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It's Time for Technology to Disappear

In 2015, technology reached the tipping point for me, it moved from the efficient column, to the inefficient column, from a pro to a con, from a help to a hindrance. You can hear it in every complaint about how email messages are overwhelming our day, interfering with priorities, impacting our schedules, hurting our productivity and forcing more of us to take our work home at night and over the weekend.

In 2016, technology needs to disappear into the background, while productivity and purpose should be the siren's call. We have approximately 700,000 hours between our birth and our death. About 350,000 of those hours are spent in our careers. How many of those hours do we want to waste on poor technology experiences? I propose the following technologies must disappear, and by disappear I mean fade into the background:
  1. We shouldn’t have to read through hundreds of useless email messages to find the three necessary to complete our job. Communications need to change and email must disappear behind a veil of utility and productivity.
  2. We shouldn’t have to check dozens of different locations, apps and websites to communicate with our work colleagues and friends. All of these various collaboration and communication platforms need to disappear into a consolidated and efficient aggregated solution like Slack.
  3. Communication technologies should disappear into the background, and the quality and utility of the message improved by technologies.
  4. Email and meeting driven schedules must disappear, in favor of schedules that honor purpose and deliverables. This may mean prioritizing thinking time and mental productivity. Scientists agree that the creative parts of our minds work better at different times of the day. Those times need to be reserved, blocked and honored on schedules, to optimize their utility.
  5. The requirement to develop, store and retrieve dozens of different passwords and user names must disappear. The ability to accurately authenticate a user must become more efficient and secure.
  6. Trivial messages and alerts from hundreds of different sources arriving 24 hours a day must disappear. Trivial messages and an urge to immediately respond must not be allowed to negatively impact our thinking, creating, planning, sleeping, loving, relationship building, driving and the handling of dangerous equipment.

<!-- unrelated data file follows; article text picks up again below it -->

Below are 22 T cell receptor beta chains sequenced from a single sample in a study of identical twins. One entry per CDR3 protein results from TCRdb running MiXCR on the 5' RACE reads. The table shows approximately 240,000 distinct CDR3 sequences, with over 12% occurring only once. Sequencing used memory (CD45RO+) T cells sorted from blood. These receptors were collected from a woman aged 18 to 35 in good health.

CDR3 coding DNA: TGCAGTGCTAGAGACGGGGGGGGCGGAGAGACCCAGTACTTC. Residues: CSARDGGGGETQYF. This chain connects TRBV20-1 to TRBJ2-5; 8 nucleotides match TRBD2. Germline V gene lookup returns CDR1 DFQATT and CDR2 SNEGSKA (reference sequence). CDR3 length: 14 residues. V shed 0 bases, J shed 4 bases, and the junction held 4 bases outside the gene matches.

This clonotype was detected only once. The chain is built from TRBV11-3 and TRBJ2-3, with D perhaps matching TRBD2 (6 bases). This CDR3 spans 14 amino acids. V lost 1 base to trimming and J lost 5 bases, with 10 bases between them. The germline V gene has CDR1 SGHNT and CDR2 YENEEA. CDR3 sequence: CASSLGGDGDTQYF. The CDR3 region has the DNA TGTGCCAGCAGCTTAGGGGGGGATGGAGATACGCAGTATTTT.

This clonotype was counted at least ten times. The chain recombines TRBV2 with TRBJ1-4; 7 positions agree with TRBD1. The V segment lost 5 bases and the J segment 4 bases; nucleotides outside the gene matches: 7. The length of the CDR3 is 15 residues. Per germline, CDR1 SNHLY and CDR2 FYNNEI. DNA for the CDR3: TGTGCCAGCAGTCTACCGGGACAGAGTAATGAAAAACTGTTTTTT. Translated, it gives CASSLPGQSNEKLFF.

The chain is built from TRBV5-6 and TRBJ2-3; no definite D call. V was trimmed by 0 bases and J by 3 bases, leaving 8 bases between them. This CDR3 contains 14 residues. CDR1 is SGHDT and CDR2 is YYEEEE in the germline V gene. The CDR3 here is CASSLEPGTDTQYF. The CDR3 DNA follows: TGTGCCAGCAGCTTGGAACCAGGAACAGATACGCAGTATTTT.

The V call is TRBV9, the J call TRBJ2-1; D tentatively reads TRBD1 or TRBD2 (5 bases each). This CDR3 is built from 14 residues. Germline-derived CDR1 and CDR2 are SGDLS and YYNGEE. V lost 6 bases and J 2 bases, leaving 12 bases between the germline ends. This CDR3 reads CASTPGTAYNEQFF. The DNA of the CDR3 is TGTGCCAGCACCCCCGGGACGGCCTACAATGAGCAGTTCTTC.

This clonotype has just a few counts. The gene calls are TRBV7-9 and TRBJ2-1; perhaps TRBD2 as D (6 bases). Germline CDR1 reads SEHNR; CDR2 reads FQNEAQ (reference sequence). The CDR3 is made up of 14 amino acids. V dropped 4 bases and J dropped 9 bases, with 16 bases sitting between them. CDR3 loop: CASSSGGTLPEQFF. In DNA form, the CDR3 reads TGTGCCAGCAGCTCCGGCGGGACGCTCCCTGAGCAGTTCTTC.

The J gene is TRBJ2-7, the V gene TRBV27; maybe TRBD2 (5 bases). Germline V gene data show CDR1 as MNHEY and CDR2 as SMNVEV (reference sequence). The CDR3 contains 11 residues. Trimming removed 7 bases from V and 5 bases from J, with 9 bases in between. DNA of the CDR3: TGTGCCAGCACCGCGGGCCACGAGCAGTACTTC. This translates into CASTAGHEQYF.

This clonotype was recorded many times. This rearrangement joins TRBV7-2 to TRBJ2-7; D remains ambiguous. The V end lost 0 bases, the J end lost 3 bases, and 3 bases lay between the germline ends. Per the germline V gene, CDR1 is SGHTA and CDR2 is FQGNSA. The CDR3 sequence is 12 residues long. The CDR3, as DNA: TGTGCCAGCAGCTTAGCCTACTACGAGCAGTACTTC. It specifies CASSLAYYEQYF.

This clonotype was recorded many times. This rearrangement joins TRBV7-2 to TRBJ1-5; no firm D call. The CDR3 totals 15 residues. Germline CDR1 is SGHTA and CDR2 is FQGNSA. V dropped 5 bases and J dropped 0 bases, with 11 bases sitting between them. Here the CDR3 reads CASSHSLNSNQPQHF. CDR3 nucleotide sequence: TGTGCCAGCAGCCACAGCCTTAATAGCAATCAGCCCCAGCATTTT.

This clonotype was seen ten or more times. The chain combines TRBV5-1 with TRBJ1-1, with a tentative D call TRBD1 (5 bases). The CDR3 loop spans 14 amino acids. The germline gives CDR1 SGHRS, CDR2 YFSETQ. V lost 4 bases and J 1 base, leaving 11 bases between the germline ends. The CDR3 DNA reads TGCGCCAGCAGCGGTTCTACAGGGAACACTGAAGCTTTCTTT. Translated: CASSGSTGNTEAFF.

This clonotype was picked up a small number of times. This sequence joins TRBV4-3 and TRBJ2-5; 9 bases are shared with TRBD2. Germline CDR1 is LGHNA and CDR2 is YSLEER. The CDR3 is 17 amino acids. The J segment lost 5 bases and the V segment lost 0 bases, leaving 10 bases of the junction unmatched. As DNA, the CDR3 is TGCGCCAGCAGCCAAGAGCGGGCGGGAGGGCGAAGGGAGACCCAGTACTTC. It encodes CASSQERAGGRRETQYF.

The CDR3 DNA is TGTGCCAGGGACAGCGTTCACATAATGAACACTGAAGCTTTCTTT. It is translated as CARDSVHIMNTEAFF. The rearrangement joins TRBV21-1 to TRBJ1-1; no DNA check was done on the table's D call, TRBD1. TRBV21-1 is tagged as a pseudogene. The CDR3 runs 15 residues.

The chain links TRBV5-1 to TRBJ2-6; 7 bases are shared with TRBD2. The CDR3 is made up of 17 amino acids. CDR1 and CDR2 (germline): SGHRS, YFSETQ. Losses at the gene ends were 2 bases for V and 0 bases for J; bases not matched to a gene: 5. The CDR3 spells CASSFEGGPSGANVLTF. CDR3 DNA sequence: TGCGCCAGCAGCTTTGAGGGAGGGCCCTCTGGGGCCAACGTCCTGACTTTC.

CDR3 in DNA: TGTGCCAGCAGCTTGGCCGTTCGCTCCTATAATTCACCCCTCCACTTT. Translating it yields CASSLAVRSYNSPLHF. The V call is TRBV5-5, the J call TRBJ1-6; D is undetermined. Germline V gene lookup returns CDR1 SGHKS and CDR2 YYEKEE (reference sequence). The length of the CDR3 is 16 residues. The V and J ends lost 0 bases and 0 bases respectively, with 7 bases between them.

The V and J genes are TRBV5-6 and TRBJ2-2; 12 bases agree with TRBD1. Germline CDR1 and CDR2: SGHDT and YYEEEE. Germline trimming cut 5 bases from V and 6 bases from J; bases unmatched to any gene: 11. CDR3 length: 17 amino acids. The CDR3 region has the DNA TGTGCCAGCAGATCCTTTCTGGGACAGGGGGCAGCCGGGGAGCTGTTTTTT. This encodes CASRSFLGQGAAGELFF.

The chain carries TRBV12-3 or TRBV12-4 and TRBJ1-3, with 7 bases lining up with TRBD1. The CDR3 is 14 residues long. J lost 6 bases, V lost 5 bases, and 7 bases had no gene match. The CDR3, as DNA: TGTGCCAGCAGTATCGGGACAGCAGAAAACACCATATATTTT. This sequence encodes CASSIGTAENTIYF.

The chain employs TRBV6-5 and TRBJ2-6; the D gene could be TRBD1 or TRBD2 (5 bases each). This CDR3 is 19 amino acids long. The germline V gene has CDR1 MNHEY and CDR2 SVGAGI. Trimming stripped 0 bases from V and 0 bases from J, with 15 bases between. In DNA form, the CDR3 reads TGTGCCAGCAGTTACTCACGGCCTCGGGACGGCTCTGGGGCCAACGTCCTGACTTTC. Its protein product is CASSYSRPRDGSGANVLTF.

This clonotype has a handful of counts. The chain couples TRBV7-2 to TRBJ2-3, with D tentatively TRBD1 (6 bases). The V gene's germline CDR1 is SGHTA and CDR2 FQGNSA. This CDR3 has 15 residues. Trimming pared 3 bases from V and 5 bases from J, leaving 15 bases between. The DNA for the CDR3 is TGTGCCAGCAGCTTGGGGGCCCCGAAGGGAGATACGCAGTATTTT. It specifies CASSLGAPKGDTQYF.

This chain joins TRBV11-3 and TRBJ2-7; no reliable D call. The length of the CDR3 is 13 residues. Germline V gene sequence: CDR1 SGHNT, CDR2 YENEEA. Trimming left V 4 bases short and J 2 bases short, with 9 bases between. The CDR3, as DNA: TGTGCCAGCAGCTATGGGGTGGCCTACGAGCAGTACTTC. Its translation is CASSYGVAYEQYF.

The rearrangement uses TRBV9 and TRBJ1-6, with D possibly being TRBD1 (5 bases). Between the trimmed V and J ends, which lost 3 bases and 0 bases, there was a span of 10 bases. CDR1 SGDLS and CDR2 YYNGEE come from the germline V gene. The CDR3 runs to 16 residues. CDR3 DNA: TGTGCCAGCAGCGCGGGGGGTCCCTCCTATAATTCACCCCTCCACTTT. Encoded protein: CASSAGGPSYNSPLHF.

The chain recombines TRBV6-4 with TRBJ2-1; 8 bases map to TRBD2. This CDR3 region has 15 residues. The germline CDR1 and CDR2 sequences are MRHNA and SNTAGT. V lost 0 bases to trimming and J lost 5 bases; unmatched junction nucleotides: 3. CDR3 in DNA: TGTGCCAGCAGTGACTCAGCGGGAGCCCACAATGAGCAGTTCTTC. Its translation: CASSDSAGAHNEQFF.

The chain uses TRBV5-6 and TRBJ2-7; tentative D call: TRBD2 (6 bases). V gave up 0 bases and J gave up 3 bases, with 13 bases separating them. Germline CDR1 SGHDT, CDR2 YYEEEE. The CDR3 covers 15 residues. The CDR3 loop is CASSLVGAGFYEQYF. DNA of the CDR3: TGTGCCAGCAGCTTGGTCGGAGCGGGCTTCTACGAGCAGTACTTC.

7. On-premise IT solutions, hardware and apps that serve to distract from the business, and offer no additional business value, competitive advantages or market agility must disappear into the cloud.
  8. The 200+ mobile applications on my iPhone must disappear into an artificial intelligence engine (think advanced Siri) that will access their functionality and assist me even before I ask.
  9. Mobile applications that are not personalized, and are not contextually relevant should disappear. I don’t care what you sell, if I am not interested, or it is not relevant to me, I don't want to see it.
  10. The routine process work I do on my computer must go away. Intelligent process automation should be pushed down to individuals. An AMX mobile app should process my expenses without me. It should only alert me to exceptions, not the routine.
  11. Everyone agrees that ideas, creativity and innovation are critical to the success of businesses, but technologies today are more often a hindrance than help in these efforts. Technologies and the use of technologies that hinder creativity and innovation must disappear.
In the lifecycle of technologies, there is a time when users are enthralled and distracted by the technology itself, we are there today, but these times must quickly pass and the technology must disappear into the background. In the year 2016, it should be all about making 2015’s technology disappear.  

The challenge with making technology disappear, is it is hard, time consuming and expensive.  Adding a layer of artificial intelligence, that can analyze data, understand context and personalize an experience is complex and hard, but that is how technology disappears.
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Kevin Benedict
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***Full Disclosure: These are my personal opinions. No company is silly enough to claim them. I am a mobility and digital transformation analyst, consultant and writer. I work with and have worked with many of the companies mentioned in my articles.

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Kevin Benedict is an opinionated futurist, Principal Analyst at the Center for Digital Intelligence™, C4DIGI.com, emerging technologies analyst, and digital transformation and business strategy consultant. In the past 8 years he has taught workshops for large enterprises and government agencies in 18 different countries, and is a keynote speaker at conferences worldwide. He spent nearly 5 years working as a Senior Analyst at Cognizant (CTSH), and 2 years serving in Cognizant's Center for the Future of Work where he wrote many reports, hundreds of articles, interviewed technology experts, and produced videos on the future of digital technologies and their impact on industries. He has written articles published in The Guardian, wrote the Forward to SAP Press' book titled "Mobilizing Your Enterprise with SAP", published over 3,000 articles and was featured as thought leader and digital strategist in the Department of Defense's IQT intelligence journal. Kevin lectures and leads workshops, teaches and consults with companies and government agencies around the world to help develop digital transformation and business strategies. Visit his website at C4DIGI.com.